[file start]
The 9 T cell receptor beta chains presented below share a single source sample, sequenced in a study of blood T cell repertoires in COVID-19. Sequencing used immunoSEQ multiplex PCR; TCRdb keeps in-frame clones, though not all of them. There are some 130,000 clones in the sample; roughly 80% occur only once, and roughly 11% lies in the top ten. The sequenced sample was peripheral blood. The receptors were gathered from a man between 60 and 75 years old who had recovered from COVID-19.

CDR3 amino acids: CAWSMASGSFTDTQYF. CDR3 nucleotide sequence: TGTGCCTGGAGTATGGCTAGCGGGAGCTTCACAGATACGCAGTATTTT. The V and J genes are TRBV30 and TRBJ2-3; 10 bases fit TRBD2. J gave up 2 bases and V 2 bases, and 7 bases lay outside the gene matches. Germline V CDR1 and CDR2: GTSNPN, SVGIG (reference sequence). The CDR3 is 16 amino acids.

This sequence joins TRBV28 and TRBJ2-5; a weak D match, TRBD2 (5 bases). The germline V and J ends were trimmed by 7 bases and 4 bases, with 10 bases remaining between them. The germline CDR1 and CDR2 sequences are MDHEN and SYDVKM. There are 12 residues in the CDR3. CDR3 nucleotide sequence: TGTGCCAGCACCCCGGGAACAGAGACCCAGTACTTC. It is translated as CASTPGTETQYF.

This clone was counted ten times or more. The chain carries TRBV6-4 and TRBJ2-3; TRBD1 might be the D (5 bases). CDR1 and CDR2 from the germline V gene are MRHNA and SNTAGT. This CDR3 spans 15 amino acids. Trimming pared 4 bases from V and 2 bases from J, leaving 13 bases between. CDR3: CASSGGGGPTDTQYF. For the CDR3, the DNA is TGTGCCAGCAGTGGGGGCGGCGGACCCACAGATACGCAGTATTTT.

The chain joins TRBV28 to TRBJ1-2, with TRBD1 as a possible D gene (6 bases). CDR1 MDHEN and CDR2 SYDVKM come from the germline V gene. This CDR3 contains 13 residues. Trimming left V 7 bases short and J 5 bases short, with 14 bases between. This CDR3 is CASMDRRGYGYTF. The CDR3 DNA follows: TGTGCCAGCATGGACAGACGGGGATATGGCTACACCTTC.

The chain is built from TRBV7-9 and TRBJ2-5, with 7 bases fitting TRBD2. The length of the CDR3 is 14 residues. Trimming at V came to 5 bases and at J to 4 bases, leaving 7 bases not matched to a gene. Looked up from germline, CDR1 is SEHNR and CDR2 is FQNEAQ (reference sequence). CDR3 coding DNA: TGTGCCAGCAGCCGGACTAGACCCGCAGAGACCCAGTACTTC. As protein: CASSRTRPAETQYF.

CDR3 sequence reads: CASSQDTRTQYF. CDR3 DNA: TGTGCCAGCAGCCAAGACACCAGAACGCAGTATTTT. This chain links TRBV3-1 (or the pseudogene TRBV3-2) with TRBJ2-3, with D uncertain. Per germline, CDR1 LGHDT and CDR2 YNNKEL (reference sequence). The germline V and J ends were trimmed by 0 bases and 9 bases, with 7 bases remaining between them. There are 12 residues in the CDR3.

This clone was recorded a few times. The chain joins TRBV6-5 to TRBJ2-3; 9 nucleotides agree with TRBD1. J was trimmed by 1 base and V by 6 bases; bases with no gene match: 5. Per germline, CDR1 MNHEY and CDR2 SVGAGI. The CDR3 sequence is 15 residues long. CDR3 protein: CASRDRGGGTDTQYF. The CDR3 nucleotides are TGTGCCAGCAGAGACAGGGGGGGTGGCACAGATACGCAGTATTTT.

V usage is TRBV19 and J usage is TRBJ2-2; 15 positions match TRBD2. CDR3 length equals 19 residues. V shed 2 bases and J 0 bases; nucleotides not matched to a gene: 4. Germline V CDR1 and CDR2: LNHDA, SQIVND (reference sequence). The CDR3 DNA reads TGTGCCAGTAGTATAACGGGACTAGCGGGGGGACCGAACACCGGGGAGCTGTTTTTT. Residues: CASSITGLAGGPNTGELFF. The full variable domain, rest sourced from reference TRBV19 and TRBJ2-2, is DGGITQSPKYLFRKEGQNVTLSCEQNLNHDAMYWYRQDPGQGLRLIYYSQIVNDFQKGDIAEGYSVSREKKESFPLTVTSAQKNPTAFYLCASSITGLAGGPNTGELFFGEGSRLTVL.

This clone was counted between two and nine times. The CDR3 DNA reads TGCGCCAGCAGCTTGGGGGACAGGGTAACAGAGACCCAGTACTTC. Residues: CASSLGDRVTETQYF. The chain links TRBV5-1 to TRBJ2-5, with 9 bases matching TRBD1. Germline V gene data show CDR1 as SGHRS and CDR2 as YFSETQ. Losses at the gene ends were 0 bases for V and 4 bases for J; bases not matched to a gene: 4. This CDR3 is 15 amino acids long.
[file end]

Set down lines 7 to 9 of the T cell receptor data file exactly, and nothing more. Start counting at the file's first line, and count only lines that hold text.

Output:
CDR3 sequence reads: CASSQDTRTQYF. CDR3 DNA: TGTGCCAGCAGCCAAGACACCAGAACGCAGTATTTT. This chain links TRBV3-1 (or the pseudogene TRBV3-2) with TRBJ2-3, with D uncertain. Per germline, CDR1 LGHDT and CDR2 YNNKEL (reference sequence). The germline V and J ends were trimmed by 0 bases and 9 bases, with 7 bases remaining between them. There are 12 residues in the CDR3.

This clone was recorded a few times. The chain joins TRBV6-5 to TRBJ2-3; 9 nucleotides agree with TRBD1. J was trimmed by 1 base and V by 6 bases; bases with no gene match: 5. Per germline, CDR1 MNHEY and CDR2 SVGAGI. The CDR3 sequence is 15 residues long. CDR3 protein: CASRDRGGGTDTQYF. The CDR3 nucleotides are TGTGCCAGCAGAGACAGGGGGGGTGGCACAGATACGCAGTATTTT.

V usage is TRBV19 and J usage is TRBJ2-2; 15 positions match TRBD2. CDR3 length equals 19 residues. V shed 2 bases and J 0 bases; nucleotides not matched to a gene: 4. Germline V CDR1 and CDR2: LNHDA, SQIVND (reference sequence). The CDR3 DNA reads TGTGCCAGTAGTATAACGGGACTAGCGGGGGGACCGAACACCGGGGAGCTGTTTTTT. Residues: CASSITGLAGGPNTGELFF. The full variable domain, rest sourced from reference TRBV19 and TRBJ2-2, is DGGITQSPKYLFRKEGQNVTLSCEQNLNHDAMYWYRQDPGQGLRLIYYSQIVNDFQKGDIAEGYSVSREKKESFPLTVTSAQKNPTAFYLCASSITGLAGGPNTGELFFGEGSRLTVL.